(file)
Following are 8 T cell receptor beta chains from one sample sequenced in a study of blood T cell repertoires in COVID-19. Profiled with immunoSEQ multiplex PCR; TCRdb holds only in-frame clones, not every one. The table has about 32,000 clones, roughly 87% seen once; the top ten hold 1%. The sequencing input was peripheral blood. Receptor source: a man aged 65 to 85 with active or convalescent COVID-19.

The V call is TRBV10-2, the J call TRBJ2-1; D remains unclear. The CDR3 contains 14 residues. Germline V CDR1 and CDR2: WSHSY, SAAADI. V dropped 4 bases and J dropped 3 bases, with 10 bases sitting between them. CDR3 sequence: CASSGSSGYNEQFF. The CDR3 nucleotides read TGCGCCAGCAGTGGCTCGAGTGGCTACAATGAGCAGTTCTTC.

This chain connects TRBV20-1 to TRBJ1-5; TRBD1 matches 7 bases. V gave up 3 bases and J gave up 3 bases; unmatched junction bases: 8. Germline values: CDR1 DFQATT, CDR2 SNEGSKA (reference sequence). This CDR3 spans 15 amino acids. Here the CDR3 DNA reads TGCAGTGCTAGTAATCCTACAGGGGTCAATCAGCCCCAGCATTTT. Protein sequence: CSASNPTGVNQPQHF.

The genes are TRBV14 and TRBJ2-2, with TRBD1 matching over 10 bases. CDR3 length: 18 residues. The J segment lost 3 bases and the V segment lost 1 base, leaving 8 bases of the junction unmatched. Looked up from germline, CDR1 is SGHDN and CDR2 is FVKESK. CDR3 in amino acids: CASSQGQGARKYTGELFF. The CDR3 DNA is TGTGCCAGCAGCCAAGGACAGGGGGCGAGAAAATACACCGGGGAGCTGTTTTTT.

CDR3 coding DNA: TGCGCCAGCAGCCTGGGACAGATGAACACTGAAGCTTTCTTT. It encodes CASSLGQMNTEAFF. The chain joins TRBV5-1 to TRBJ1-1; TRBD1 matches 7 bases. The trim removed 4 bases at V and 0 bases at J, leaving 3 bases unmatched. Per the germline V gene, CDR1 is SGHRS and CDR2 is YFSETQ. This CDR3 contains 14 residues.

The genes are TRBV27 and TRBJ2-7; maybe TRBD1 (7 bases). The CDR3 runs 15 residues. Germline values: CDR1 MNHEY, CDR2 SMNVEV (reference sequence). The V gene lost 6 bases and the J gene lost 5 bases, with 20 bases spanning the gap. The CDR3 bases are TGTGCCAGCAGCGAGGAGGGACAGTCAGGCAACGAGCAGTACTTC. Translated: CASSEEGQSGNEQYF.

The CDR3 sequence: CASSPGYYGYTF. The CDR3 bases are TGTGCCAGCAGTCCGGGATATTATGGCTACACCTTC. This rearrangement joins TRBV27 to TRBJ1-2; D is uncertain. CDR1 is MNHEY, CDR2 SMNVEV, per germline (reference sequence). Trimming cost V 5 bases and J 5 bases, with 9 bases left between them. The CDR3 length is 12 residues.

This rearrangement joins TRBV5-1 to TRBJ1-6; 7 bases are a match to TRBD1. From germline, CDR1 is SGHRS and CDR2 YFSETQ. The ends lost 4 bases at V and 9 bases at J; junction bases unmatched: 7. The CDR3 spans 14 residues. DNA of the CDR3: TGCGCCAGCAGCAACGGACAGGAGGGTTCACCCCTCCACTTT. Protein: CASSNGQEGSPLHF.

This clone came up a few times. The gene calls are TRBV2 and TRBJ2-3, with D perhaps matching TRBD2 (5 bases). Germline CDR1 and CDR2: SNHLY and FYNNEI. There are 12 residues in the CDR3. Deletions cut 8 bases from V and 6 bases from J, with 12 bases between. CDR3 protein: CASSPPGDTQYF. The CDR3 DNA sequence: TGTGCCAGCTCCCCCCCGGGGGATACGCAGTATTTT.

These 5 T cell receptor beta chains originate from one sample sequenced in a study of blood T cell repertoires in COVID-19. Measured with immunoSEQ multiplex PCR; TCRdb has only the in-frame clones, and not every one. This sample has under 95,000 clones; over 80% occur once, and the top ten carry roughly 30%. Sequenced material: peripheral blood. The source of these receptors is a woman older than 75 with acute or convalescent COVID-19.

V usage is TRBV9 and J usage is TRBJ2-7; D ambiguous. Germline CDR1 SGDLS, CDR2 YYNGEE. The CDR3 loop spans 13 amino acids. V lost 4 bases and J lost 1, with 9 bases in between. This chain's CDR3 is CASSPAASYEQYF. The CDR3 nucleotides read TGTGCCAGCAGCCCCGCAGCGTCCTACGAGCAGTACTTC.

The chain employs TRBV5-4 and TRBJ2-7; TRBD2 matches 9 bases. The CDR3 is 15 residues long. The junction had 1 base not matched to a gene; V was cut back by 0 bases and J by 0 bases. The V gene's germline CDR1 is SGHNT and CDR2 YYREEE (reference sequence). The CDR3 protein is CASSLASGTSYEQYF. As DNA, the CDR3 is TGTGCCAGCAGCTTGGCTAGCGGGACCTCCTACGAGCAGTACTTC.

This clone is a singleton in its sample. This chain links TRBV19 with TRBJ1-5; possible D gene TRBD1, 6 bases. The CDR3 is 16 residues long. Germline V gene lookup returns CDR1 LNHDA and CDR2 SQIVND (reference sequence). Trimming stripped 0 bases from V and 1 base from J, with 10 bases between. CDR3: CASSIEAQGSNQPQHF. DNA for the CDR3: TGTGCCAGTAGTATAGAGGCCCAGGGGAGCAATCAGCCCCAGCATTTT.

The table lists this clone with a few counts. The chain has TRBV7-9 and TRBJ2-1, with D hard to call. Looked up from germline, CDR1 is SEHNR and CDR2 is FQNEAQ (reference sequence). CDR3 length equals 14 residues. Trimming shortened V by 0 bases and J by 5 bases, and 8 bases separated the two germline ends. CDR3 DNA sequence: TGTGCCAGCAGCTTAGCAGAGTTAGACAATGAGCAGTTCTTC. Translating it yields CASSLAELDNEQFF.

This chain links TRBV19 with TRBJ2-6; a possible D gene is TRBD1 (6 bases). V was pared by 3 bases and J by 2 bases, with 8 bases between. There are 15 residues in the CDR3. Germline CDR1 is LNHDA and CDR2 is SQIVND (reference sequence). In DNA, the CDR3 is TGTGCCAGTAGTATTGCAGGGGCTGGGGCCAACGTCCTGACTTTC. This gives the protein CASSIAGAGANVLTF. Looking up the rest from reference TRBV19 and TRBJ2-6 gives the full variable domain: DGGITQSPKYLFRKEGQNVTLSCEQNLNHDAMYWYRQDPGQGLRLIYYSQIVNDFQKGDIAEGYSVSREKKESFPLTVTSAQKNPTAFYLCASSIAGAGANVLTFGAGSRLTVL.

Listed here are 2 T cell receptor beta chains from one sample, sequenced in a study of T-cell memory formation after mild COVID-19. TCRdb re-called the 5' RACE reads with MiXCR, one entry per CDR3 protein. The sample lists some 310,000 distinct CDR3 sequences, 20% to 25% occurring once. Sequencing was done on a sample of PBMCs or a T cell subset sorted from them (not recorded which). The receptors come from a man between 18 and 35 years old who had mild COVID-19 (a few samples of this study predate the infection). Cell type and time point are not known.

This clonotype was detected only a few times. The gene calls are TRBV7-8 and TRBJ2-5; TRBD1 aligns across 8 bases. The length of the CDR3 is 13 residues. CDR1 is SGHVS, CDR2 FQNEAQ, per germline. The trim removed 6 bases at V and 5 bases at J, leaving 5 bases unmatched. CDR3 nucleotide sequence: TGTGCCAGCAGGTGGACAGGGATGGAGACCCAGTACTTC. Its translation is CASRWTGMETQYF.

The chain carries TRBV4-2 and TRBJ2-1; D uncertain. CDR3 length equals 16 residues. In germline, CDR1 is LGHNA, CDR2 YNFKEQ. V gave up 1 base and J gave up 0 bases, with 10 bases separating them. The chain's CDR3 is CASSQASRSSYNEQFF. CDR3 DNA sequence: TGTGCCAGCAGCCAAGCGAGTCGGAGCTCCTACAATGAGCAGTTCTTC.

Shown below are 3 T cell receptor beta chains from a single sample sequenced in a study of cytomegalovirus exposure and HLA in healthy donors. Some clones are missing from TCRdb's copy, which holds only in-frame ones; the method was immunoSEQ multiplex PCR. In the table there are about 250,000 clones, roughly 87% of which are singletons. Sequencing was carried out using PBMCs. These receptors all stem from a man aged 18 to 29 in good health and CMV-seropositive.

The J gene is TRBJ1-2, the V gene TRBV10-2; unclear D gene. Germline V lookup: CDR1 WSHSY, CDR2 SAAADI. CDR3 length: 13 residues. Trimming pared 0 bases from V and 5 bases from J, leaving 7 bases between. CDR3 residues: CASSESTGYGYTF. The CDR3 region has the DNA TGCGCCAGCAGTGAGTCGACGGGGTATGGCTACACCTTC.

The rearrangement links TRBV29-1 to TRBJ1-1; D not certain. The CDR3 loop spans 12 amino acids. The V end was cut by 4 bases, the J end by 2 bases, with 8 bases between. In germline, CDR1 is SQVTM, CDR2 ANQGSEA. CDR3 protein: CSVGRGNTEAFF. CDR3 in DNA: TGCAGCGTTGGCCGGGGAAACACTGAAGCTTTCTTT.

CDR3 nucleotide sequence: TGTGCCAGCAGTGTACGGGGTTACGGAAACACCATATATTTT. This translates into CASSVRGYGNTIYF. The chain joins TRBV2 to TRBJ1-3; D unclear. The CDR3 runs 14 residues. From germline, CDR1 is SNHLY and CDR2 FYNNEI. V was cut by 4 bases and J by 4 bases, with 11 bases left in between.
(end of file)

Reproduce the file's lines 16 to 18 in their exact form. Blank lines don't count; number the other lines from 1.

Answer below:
Listed here are 2 T cell receptor beta chains from one sample, sequenced in a study of T-cell memory formation after mild COVID-19. TCRdb re-called the 5' RACE reads with MiXCR, one entry per CDR3 protein. The sample lists some 310,000 distinct CDR3 sequences, 20% to 25% occurring once. Sequencing was done on a sample of PBMCs or a T cell subset sorted from them (not recorded which). The receptors come from a man between 18 and 35 years old who had mild COVID-19 (a few samples of this study predate the infection). Cell type and time point are not known.

This clonotype was detected only a few times. The gene calls are TRBV7-8 and TRBJ2-5; TRBD1 aligns across 8 bases. The length of the CDR3 is 13 residues. CDR1 is SGHVS, CDR2 FQNEAQ, per germline. The trim removed 6 bases at V and 5 bases at J, leaving 5 bases unmatched. CDR3 nucleotide sequence: TGTGCCAGCAGGTGGACAGGGATGGAGACCCAGTACTTC. Its translation is CASRWTGMETQYF.

The chain carries TRBV4-2 and TRBJ2-1; D uncertain. CDR3 length equals 16 residues. In germline, CDR1 is LGHNA, CDR2 YNFKEQ. V gave up 1 base and J gave up 0 bases, with 10 bases separating them. The chain's CDR3 is CASSQASRSSYNEQFF. CDR3 DNA sequence: TGTGCCAGCAGCCAAGCGAGTCGGAGCTCCTACAATGAGCAGTTCTTC.